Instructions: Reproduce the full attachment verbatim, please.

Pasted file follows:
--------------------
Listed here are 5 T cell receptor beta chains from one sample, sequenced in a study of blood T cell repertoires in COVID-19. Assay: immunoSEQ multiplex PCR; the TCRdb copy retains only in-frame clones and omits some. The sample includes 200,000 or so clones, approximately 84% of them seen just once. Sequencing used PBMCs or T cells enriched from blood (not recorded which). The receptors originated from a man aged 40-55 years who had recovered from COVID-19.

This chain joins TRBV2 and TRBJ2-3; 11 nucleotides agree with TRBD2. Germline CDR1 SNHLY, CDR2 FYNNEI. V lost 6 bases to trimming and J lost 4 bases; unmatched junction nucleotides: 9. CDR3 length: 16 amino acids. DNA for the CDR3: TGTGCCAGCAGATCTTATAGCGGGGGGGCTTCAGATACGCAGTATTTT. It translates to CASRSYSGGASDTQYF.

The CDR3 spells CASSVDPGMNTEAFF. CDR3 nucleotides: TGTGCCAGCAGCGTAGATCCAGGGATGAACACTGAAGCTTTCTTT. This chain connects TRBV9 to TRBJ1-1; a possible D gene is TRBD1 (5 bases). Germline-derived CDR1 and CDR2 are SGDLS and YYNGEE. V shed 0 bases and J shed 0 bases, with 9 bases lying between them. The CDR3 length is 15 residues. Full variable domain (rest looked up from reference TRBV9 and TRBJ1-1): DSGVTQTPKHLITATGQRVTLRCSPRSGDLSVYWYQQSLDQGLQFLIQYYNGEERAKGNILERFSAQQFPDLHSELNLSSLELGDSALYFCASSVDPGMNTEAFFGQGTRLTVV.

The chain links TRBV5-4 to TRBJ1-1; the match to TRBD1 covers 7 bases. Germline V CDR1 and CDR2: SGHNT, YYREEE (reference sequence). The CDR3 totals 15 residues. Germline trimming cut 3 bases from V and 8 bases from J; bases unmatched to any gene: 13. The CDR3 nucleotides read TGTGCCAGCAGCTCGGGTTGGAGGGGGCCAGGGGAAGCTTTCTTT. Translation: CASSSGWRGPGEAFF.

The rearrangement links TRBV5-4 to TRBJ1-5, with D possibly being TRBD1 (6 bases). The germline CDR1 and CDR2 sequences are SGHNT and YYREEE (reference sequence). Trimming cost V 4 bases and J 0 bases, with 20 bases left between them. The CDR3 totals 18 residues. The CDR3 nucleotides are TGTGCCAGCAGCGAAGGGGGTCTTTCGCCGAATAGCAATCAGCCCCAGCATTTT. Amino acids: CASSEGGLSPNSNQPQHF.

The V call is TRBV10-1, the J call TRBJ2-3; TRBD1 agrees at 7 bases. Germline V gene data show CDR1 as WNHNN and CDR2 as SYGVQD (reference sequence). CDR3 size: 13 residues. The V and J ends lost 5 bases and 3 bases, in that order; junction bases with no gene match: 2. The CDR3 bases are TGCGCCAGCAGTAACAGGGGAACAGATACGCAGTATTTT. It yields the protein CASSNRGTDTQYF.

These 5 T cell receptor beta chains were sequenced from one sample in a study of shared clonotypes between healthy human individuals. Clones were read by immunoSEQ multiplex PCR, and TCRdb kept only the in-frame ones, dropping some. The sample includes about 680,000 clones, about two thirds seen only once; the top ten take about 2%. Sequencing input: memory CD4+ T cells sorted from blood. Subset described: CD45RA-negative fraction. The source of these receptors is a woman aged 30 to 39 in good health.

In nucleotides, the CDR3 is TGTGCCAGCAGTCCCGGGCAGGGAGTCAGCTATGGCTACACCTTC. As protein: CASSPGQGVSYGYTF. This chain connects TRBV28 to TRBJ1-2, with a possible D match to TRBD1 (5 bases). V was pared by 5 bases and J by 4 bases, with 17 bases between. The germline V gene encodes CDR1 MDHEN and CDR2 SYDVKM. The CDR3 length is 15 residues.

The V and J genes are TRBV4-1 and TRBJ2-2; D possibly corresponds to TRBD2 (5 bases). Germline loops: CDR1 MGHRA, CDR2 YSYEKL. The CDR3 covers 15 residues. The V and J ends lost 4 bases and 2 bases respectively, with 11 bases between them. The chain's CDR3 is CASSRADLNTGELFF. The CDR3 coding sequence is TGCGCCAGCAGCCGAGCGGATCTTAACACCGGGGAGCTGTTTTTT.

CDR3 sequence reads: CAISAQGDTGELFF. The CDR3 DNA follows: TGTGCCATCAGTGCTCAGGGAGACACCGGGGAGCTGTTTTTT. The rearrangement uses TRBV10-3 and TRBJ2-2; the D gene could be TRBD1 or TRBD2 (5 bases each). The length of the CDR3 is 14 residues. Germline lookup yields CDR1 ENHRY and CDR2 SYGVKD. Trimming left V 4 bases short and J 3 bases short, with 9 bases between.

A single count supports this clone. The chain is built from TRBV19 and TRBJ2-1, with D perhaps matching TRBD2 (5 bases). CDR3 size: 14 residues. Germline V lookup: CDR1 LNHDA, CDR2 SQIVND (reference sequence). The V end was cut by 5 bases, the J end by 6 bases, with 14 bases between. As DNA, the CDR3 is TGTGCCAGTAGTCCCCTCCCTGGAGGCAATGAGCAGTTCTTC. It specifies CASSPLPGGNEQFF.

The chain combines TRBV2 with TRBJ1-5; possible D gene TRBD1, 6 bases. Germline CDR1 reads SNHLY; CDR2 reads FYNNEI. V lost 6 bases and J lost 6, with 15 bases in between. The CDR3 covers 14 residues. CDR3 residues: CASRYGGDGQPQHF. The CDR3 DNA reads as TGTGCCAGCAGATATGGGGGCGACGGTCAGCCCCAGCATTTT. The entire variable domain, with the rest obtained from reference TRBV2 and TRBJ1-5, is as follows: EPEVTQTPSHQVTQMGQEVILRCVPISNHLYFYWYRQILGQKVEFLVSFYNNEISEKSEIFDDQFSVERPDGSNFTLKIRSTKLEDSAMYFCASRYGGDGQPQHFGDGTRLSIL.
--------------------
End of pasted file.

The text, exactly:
Listed here are 5 T cell receptor beta chains from one sample, sequenced in a study of blood T cell repertoires in COVID-19. Assay: immunoSEQ multiplex PCR; the TCRdb copy retains only in-frame clones and omits some. The sample includes 200,000 or so clones, approximately 84% of them seen just once. Sequencing used PBMCs or T cells enriched from blood (not recorded which). The receptors originated from a man aged 40-55 years who had recovered from COVID-19.

This chain joins TRBV2 and TRBJ2-3; 11 nucleotides agree with TRBD2. Germline CDR1 SNHLY, CDR2 FYNNEI. V lost 6 bases to trimming and J lost 4 bases; unmatched junction nucleotides: 9. CDR3 length: 16 amino acids. DNA for the CDR3: TGTGCCAGCAGATCTTATAGCGGGGGGGCTTCAGATACGCAGTATTTT. It translates to CASRSYSGGASDTQYF.

The CDR3 spells CASSVDPGMNTEAFF. CDR3 nucleotides: TGTGCCAGCAGCGTAGATCCAGGGATGAACACTGAAGCTTTCTTT. This chain connects TRBV9 to TRBJ1-1; a possible D gene is TRBD1 (5 bases). Germline-derived CDR1 and CDR2 are SGDLS and YYNGEE. V shed 0 bases and J shed 0 bases, with 9 bases lying between them. The CDR3 length is 15 residues. Full variable domain (rest looked up from reference TRBV9 and TRBJ1-1): DSGVTQTPKHLITATGQRVTLRCSPRSGDLSVYWYQQSLDQGLQFLIQYYNGEERAKGNILERFSAQQFPDLHSELNLSSLELGDSALYFCASSVDPGMNTEAFFGQGTRLTVV.

The chain links TRBV5-4 to TRBJ1-1; the match to TRBD1 covers 7 bases. Germline V CDR1 and CDR2: SGHNT, YYREEE (reference sequence). The CDR3 totals 15 residues. Germline trimming cut 3 bases from V and 8 bases from J; bases unmatched to any gene: 13. The CDR3 nucleotides read TGTGCCAGCAGCTCGGGTTGGAGGGGGCCAGGGGAAGCTTTCTTT. Translation: CASSSGWRGPGEAFF.

The rearrangement links TRBV5-4 to TRBJ1-5, with D possibly being TRBD1 (6 bases). The germline CDR1 and CDR2 sequences are SGHNT and YYREEE (reference sequence). Trimming cost V 4 bases and J 0 bases, with 20 bases left between them. The CDR3 totals 18 residues. The CDR3 nucleotides are TGTGCCAGCAGCGAAGGGGGTCTTTCGCCGAATAGCAATCAGCCCCAGCATTTT. Amino acids: CASSEGGLSPNSNQPQHF.

The V call is TRBV10-1, the J call TRBJ2-3; TRBD1 agrees at 7 bases. Germline V gene data show CDR1 as WNHNN and CDR2 as SYGVQD (reference sequence). CDR3 size: 13 residues. The V and J ends lost 5 bases and 3 bases, in that order; junction bases with no gene match: 2. The CDR3 bases are TGCGCCAGCAGTAACAGGGGAACAGATACGCAGTATTTT. It yields the protein CASSNRGTDTQYF.

These 5 T cell receptor beta chains were sequenced from one sample in a study of shared clonotypes between healthy human individuals. Clones were read by immunoSEQ multiplex PCR, and TCRdb kept only the in-frame ones, dropping some. The sample includes about 680,000 clones, about two thirds seen only once; the top ten take about 2%. Sequencing input: memory CD4+ T cells sorted from blood. Subset described: CD45RA-negative fraction. The source of these receptors is a woman aged 30 to 39 in good health.

In nucleotides, the CDR3 is TGTGCCAGCAGTCCCGGGCAGGGAGTCAGCTATGGCTACACCTTC. As protein: CASSPGQGVSYGYTF. This chain connects TRBV28 to TRBJ1-2, with a possible D match to TRBD1 (5 bases). V was pared by 5 bases and J by 4 bases, with 17 bases between. The germline V gene encodes CDR1 MDHEN and CDR2 SYDVKM. The CDR3 length is 15 residues.

The V and J genes are TRBV4-1 and TRBJ2-2; D possibly corresponds to TRBD2 (5 bases). Germline loops: CDR1 MGHRA, CDR2 YSYEKL. The CDR3 covers 15 residues. The V and J ends lost 4 bases and 2 bases respectively, with 11 bases between them. The chain's CDR3 is CASSRADLNTGELFF. The CDR3 coding sequence is TGCGCCAGCAGCCGAGCGGATCTTAACACCGGGGAGCTGTTTTTT.

CDR3 sequence reads: CAISAQGDTGELFF. The CDR3 DNA follows: TGTGCCATCAGTGCTCAGGGAGACACCGGGGAGCTGTTTTTT. The rearrangement uses TRBV10-3 and TRBJ2-2; the D gene could be TRBD1 or TRBD2 (5 bases each). The length of the CDR3 is 14 residues. Germline lookup yields CDR1 ENHRY and CDR2 SYGVKD. Trimming left V 4 bases short and J 3 bases short, with 9 bases between.

A single count supports this clone. The chain is built from TRBV19 and TRBJ2-1, with D perhaps matching TRBD2 (5 bases). CDR3 size: 14 residues. Germline V lookup: CDR1 LNHDA, CDR2 SQIVND (reference sequence). The V end was cut by 5 bases, the J end by 6 bases, with 14 bases between. As DNA, the CDR3 is TGTGCCAGTAGTCCCCTCCCTGGAGGCAATGAGCAGTTCTTC. It specifies CASSPLPGGNEQFF.

The chain combines TRBV2 with TRBJ1-5; possible D gene TRBD1, 6 bases. Germline CDR1 reads SNHLY; CDR2 reads FYNNEI. V lost 6 bases and J lost 6, with 15 bases in between. The CDR3 covers 14 residues. CDR3 residues: CASRYGGDGQPQHF. The CDR3 DNA reads as TGTGCCAGCAGATATGGGGGCGACGGTCAGCCCCAGCATTTT. The entire variable domain, with the rest obtained from reference TRBV2 and TRBJ1-5, is as follows: EPEVTQTPSHQVTQMGQEVILRCVPISNHLYFYWYRQILGQKVEFLVSFYNNEISEKSEIFDDQFSVERPDGSNFTLKIRSTKLEDSAMYFCASRYGGDGQPQHFGDGTRLSIL.